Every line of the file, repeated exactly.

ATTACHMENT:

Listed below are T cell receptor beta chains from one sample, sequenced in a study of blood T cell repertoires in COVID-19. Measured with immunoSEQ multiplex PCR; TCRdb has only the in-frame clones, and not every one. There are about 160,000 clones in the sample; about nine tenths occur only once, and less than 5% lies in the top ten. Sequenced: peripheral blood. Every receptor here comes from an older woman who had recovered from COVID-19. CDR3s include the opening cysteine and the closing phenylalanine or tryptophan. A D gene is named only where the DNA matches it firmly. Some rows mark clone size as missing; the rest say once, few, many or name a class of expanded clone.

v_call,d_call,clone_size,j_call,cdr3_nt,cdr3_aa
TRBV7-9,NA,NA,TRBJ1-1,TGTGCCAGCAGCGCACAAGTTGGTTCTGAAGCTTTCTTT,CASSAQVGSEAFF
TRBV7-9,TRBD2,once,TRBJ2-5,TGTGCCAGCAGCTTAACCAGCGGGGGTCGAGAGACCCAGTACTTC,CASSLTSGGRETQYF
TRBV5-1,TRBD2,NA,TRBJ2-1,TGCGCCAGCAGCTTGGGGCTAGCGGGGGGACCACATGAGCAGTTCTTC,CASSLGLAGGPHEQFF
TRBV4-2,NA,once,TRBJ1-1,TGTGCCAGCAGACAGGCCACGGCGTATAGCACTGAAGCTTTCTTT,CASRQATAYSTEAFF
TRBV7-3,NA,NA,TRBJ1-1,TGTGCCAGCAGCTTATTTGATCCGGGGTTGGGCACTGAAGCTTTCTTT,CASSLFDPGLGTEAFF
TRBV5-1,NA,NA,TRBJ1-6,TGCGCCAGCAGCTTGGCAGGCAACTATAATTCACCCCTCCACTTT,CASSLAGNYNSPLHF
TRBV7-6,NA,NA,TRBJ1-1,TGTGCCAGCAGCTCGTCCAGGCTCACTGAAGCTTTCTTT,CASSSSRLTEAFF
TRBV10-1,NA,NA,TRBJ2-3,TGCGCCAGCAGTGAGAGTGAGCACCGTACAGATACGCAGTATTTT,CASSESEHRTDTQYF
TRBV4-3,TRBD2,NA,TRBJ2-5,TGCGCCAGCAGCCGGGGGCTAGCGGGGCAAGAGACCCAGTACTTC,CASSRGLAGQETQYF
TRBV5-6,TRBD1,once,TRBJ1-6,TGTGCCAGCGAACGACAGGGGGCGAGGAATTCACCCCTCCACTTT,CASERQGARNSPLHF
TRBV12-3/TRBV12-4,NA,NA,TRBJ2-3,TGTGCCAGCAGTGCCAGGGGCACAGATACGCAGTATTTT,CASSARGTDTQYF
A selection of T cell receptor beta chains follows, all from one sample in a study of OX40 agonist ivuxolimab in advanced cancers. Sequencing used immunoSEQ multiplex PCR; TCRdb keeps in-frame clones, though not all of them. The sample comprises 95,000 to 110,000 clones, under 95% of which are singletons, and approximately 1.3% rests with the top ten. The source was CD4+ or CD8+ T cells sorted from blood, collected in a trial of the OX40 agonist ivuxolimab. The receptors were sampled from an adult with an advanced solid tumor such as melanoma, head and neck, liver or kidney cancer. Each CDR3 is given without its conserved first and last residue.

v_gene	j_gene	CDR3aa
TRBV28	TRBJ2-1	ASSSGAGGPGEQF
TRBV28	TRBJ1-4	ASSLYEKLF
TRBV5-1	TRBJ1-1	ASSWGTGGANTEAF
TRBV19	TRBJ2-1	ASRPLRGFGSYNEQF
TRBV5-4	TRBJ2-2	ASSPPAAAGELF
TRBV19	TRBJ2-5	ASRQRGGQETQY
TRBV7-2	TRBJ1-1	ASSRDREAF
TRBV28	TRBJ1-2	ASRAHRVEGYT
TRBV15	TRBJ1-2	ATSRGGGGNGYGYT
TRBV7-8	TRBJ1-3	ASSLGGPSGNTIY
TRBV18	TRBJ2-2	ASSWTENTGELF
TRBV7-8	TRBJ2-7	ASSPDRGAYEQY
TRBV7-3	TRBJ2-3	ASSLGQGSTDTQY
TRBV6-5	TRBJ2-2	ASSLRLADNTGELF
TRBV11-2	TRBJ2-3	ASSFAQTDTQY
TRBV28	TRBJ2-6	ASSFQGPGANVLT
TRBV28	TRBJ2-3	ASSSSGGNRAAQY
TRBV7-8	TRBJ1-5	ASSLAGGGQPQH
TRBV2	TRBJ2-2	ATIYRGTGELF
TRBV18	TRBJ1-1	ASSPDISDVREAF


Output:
Listed below are T cell receptor beta chains from one sample, sequenced in a study of blood T cell repertoires in COVID-19. Measured with immunoSEQ multiplex PCR; TCRdb has only the in-frame clones, and not every one. There are about 160,000 clones in the sample; about nine tenths occur only once, and less than 5% lies in the top ten. Sequenced: peripheral blood. Every receptor here comes from an older woman who had recovered from COVID-19. CDR3s include the opening cysteine and the closing phenylalanine or tryptophan. A D gene is named only where the DNA matches it firmly. Some rows mark clone size as missing; the rest say once, few, many or name a class of expanded clone.

v_call,d_call,clone_size,j_call,cdr3_nt,cdr3_aa
TRBV7-9,NA,NA,TRBJ1-1,TGTGCCAGCAGCGCACAAGTTGGTTCTGAAGCTTTCTTT,CASSAQVGSEAFF
TRBV7-9,TRBD2,once,TRBJ2-5,TGTGCCAGCAGCTTAACCAGCGGGGGTCGAGAGACCCAGTACTTC,CASSLTSGGRETQYF
TRBV5-1,TRBD2,NA,TRBJ2-1,TGCGCCAGCAGCTTGGGGCTAGCGGGGGGACCACATGAGCAGTTCTTC,CASSLGLAGGPHEQFF
TRBV4-2,NA,once,TRBJ1-1,TGTGCCAGCAGACAGGCCACGGCGTATAGCACTGAAGCTTTCTTT,CASRQATAYSTEAFF
TRBV7-3,NA,NA,TRBJ1-1,TGTGCCAGCAGCTTATTTGATCCGGGGTTGGGCACTGAAGCTTTCTTT,CASSLFDPGLGTEAFF
TRBV5-1,NA,NA,TRBJ1-6,TGCGCCAGCAGCTTGGCAGGCAACTATAATTCACCCCTCCACTTT,CASSLAGNYNSPLHF
TRBV7-6,NA,NA,TRBJ1-1,TGTGCCAGCAGCTCGTCCAGGCTCACTGAAGCTTTCTTT,CASSSSRLTEAFF
TRBV10-1,NA,NA,TRBJ2-3,TGCGCCAGCAGTGAGAGTGAGCACCGTACAGATACGCAGTATTTT,CASSESEHRTDTQYF
TRBV4-3,TRBD2,NA,TRBJ2-5,TGCGCCAGCAGCCGGGGGCTAGCGGGGCAAGAGACCCAGTACTTC,CASSRGLAGQETQYF
TRBV5-6,TRBD1,once,TRBJ1-6,TGTGCCAGCGAACGACAGGGGGCGAGGAATTCACCCCTCCACTTT,CASERQGARNSPLHF
TRBV12-3/TRBV12-4,NA,NA,TRBJ2-3,TGTGCCAGCAGTGCCAGGGGCACAGATACGCAGTATTTT,CASSARGTDTQYF
A selection of T cell receptor beta chains follows, all from one sample in a study of OX40 agonist ivuxolimab in advanced cancers. Sequencing used immunoSEQ multiplex PCR; TCRdb keeps in-frame clones, though not all of them. The sample comprises 95,000 to 110,000 clones, under 95% of which are singletons, and approximately 1.3% rests with the top ten. The source was CD4+ or CD8+ T cells sorted from blood, collected in a trial of the OX40 agonist ivuxolimab. The receptors were sampled from an adult with an advanced solid tumor such as melanoma, head and neck, liver or kidney cancer. Each CDR3 is given without its conserved first and last residue.

v_gene	j_gene	CDR3aa
TRBV28	TRBJ2-1	ASSSGAGGPGEQF
TRBV28	TRBJ1-4	ASSLYEKLF
TRBV5-1	TRBJ1-1	ASSWGTGGANTEAF
TRBV19	TRBJ2-1	ASRPLRGFGSYNEQF
TRBV5-4	TRBJ2-2	ASSPPAAAGELF
TRBV19	TRBJ2-5	ASRQRGGQETQY
TRBV7-2	TRBJ1-1	ASSRDREAF
TRBV28	TRBJ1-2	ASRAHRVEGYT
TRBV15	TRBJ1-2	ATSRGGGGNGYGYT
TRBV7-8	TRBJ1-3	ASSLGGPSGNTIY
TRBV18	TRBJ2-2	ASSWTENTGELF
TRBV7-8	TRBJ2-7	ASSPDRGAYEQY
TRBV7-3	TRBJ2-3	ASSLGQGSTDTQY
TRBV6-5	TRBJ2-2	ASSLRLADNTGELF
TRBV11-2	TRBJ2-3	ASSFAQTDTQY
TRBV28	TRBJ2-6	ASSFQGPGANVLT
TRBV28	TRBJ2-3	ASSSSGGNRAAQY
TRBV7-8	TRBJ1-5	ASSLAGGGQPQH
TRBV2	TRBJ2-2	ATIYRGTGELF
TRBV18	TRBJ1-1	ASSPDISDVREAF